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  Field Notes From
Surviving the Sahara



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From Author

John Hare



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From Photographer

Carsten Peter



In most cases these accounts are edited versions of a spoken interview. They have not been researched and may differ from the printed article.

Photographs by Carsten Peter
 

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Surviving the Sahara

Field Notes From Author
John Hare
Best Worst Quirkiest

After 12 days crossing the desert, we had just come through one of the worst parts of the whole trip. We were terribly cold and miserable as evening approached, but we continued riding south of Tajarhi through southern Libya. Suddenly we came across a mobile customs unit parked on top of a hill. Libyan soldiers serving as customs agents were set up to catch people smuggling alcohol into the country. They stopped and searched us, but when they didn't find anything, they told us to camp nearby and to leave in the morning. After we set up camp, Argali, one of our Tuareg herdsmen, spotted something lying in the sand a short distance away. He walked over to it, and then returned grasping something under his long robe. I asked, "What have you got there, Argali?" "Something for you infidel Christians," he joked. Then he opened his robe and revealed two bottles of Johnny Walker Red Label whiskey. I think a smuggler had seen the customs post, panicked, and thrown away his sack of whiskey. And we were the lucky ones to come along and find it. It really cheered us up. Finding whiskey in the desert is quite remarkable.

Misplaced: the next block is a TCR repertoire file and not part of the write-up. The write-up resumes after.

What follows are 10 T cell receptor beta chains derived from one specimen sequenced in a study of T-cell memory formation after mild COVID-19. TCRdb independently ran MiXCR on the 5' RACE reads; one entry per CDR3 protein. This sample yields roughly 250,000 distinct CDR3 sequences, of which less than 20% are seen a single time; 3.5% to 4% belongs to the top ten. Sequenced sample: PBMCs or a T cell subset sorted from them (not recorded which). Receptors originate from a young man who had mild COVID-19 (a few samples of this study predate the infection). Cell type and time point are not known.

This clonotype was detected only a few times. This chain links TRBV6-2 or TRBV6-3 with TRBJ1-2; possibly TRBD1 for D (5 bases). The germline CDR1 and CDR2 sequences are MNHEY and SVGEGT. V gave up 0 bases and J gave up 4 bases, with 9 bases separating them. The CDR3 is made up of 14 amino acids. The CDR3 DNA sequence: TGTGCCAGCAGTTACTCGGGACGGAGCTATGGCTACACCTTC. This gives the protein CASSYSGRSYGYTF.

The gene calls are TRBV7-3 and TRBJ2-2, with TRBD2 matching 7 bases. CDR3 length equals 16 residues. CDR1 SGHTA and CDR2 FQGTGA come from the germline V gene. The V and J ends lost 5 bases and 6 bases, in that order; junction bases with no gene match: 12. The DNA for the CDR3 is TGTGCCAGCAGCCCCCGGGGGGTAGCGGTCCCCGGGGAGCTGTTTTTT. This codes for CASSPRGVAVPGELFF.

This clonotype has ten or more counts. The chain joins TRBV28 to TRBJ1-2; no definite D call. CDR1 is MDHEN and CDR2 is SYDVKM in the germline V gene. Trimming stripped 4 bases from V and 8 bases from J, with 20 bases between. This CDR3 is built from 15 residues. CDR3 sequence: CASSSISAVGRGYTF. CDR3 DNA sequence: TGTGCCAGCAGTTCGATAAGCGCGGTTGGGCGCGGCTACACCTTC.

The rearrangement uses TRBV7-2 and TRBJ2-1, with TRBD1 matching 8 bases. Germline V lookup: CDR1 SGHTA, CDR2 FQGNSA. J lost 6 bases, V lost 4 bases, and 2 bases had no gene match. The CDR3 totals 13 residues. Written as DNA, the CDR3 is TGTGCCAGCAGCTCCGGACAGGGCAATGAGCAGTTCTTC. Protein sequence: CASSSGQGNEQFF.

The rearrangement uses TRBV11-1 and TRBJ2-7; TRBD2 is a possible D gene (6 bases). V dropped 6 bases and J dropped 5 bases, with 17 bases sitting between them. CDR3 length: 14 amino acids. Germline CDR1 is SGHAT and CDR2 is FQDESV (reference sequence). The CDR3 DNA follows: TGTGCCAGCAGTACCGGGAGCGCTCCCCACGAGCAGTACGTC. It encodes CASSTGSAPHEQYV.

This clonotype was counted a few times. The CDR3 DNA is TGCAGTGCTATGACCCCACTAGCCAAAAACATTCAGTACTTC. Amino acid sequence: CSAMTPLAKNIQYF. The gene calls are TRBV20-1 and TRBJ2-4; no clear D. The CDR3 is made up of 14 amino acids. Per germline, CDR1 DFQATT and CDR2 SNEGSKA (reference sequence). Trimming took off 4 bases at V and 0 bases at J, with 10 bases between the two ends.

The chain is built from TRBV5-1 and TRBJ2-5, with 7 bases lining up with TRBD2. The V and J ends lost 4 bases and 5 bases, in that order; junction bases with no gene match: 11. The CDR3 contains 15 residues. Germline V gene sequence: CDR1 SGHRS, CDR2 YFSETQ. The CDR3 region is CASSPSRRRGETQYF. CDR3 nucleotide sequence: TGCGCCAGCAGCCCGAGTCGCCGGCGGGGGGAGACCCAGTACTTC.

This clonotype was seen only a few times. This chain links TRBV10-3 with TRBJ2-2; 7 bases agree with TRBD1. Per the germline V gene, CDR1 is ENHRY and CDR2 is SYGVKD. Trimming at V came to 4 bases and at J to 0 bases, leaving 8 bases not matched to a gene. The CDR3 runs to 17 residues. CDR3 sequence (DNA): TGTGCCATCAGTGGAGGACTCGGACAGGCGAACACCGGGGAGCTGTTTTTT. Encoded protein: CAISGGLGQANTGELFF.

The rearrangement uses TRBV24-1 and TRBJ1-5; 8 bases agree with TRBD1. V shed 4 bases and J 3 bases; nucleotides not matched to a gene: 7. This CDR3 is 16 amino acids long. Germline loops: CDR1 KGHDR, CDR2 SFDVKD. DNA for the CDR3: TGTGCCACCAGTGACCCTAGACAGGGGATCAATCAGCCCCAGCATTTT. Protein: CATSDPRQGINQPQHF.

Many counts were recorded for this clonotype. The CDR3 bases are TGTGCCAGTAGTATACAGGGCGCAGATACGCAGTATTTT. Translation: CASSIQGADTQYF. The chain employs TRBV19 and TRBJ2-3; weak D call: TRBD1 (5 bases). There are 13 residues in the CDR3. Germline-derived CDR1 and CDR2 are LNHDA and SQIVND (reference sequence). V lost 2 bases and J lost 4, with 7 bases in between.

As we were leaving Niger headed for the border checkpoint, several jeeps full of soldiers armed with AK-47s rushed toward us. They jumped out and formed a half circle, pointing their guns at us. They looked rather fierce, and I didn't want our group to appear intimidating. So I told everyone to get down from their camels. Then I asked them to give me their passports. Once they did, I walked a very long 50 yards (50 meters) into this semi-circle with about 10 guns aimed at me. I stopped in front of the man I thought to be the leader and spoke to him very politely in Hausa. Luckily, he spoke Hausa as well. Within a couple of minutes he told the others to put their guns down, and he took our papers, even laughing a bit. Until that point, it had been quite a tense moment.



The last desert we crossed was an expansive plateau called the Hamada al Hamra. Hanns Vischer, the explorer who made this journey a hundred years ago, had written a lot about it. To enter the plateau meant making a difficult trek through a gorge. But by the time we reached it, we had traveled 1,400 miles (2,300 kilometers), and I was quite worried because the camels were getting weak. Just as I got into the gorge, I had this extraordinary feeling that Vischer was very close to me, saying, "Don't worry! It'll be all right." Miraculously, the worry seemed to slip away, and I felt much lighter.





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